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bodger

Bacon pigs?

The economics of keeping bacon pigs?
The other day I had an interesting chat with two employees from the same farm estate. One was the head butcher who asked me if I'd consider producing some bacon pigs for him. He then went on to tell me that he was quite desperate because the pigs produced on the estate farm were too small for purpose.
The second person I spoke to, was the guy who keeps the pigs on the estate. He told me that he couldn't afford to keep pigs up to bacon weight. When I pointed out to him that by turning the pigs into bacon value was added to the carcass, he explained that while they were all playing for the same team, he had to actually sell the pigs to the estate shop and that they weren't prepared to pay him enough for the extra expense incurred by him in keeping the pigs longer.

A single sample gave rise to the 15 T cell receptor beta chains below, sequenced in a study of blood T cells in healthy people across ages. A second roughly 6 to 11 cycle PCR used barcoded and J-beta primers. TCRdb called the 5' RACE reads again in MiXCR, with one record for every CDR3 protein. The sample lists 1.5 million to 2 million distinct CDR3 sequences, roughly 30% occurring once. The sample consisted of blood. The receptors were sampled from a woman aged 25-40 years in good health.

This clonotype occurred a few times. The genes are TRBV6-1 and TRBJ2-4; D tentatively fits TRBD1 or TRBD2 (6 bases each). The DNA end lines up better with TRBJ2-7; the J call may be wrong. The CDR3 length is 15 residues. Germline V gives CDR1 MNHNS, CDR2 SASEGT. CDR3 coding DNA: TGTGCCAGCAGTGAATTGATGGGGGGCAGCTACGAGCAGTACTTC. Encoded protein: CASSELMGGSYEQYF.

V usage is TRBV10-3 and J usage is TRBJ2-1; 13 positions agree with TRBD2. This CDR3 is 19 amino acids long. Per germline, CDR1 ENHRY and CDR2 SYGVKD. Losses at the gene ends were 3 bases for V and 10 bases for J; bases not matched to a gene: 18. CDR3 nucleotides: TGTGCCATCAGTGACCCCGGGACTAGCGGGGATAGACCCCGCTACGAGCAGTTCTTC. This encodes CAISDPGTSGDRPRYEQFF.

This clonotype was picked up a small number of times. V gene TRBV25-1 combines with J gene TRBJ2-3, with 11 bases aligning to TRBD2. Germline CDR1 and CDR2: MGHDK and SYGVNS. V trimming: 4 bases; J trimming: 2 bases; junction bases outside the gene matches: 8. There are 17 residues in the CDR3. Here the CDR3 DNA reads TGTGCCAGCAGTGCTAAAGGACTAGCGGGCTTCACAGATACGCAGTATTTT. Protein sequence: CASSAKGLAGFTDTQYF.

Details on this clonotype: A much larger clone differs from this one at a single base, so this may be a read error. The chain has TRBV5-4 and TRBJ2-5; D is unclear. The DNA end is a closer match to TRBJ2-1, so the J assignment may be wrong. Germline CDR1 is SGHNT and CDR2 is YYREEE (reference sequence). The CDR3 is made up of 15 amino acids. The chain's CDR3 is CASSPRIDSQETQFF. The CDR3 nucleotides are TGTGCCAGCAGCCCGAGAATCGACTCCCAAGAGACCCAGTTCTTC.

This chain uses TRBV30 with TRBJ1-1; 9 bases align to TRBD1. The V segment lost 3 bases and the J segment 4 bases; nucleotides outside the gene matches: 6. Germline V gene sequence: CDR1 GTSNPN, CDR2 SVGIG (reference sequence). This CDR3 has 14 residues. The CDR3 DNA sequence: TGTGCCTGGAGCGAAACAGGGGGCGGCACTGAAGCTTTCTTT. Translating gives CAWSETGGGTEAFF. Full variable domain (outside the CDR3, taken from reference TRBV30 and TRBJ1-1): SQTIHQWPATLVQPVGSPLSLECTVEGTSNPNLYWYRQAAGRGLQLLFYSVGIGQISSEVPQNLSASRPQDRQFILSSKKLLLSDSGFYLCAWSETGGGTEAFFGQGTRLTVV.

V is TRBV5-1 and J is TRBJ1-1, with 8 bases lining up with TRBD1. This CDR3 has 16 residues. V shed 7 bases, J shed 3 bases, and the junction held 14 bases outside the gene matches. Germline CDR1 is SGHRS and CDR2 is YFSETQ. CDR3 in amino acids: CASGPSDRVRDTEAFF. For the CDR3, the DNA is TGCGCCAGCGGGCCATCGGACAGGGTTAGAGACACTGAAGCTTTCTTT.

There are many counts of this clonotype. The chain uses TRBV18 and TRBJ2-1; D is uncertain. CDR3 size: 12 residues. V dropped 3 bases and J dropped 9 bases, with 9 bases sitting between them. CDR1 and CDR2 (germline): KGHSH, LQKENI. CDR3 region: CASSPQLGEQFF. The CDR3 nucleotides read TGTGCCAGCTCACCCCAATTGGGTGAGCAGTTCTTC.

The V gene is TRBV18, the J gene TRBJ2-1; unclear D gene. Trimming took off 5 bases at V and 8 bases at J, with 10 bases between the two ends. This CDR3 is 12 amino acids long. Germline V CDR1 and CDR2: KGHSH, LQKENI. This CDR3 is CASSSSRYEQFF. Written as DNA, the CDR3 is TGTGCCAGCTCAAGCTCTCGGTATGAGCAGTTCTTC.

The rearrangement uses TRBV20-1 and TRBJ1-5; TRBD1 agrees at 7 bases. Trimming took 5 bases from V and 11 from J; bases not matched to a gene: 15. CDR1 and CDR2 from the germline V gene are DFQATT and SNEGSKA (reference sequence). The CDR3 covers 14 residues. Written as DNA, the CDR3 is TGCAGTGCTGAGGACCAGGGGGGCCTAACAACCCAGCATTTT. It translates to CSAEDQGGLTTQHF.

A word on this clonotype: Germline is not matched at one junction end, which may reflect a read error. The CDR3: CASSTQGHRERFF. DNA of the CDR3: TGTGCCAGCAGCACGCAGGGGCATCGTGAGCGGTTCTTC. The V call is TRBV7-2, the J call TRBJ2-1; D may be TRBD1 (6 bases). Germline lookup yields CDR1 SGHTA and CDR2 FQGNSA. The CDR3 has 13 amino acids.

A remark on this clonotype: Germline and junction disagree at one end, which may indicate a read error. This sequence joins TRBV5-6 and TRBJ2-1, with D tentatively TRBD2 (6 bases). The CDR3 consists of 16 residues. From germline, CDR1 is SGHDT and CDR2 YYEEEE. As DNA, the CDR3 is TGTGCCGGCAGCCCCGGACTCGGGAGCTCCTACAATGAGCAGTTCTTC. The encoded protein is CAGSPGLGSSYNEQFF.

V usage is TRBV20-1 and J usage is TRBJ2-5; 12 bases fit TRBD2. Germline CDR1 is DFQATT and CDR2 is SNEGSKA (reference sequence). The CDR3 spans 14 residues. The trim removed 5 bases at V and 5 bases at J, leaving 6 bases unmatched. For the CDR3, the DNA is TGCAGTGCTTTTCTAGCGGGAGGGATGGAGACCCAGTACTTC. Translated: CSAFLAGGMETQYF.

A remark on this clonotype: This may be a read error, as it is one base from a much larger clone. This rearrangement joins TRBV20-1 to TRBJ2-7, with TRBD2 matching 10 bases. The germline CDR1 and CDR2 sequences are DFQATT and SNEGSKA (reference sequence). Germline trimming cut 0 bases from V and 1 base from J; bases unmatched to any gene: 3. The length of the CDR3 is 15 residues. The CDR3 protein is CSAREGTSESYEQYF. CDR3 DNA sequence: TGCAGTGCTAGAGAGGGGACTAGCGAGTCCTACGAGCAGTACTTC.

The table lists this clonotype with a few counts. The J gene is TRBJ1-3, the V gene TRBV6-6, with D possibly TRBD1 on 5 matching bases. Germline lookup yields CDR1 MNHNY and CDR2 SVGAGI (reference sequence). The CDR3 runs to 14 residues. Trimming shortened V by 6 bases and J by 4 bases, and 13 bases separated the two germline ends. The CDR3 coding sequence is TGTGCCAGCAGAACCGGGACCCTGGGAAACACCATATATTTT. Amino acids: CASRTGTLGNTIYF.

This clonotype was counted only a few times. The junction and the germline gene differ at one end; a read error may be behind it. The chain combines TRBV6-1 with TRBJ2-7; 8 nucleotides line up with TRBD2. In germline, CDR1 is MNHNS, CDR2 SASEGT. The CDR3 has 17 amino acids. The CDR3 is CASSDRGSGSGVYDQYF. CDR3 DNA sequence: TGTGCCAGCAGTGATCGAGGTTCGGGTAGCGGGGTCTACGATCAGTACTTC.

So? What makes a good bacon pig ? At what sort of age should they be ready to be turned into bacon and what feeding regime would you recommend?
Toddy

What makes him think that you'll sell your pigs to him any more cheaply than the fellow rearing them on the estate ?

Strikes me the butcher needs to pay a bit more for the quality he wants.

M
bodger

Oh, I forgot to say that there isn't a snowflakes chance in hell that I'll be selling them any pigs. pig production is marginal at the best of times and the only chance that I have of making it pay, is by selling direct to the end user.
I'm interested in what type of pig is required to make bacon. Breed, age and weight etc.
midlandsman

The problem is that small producers need to sell at retail prices to make a profit, whereas the butcher needs to buy at wholesale prices if he is to make one.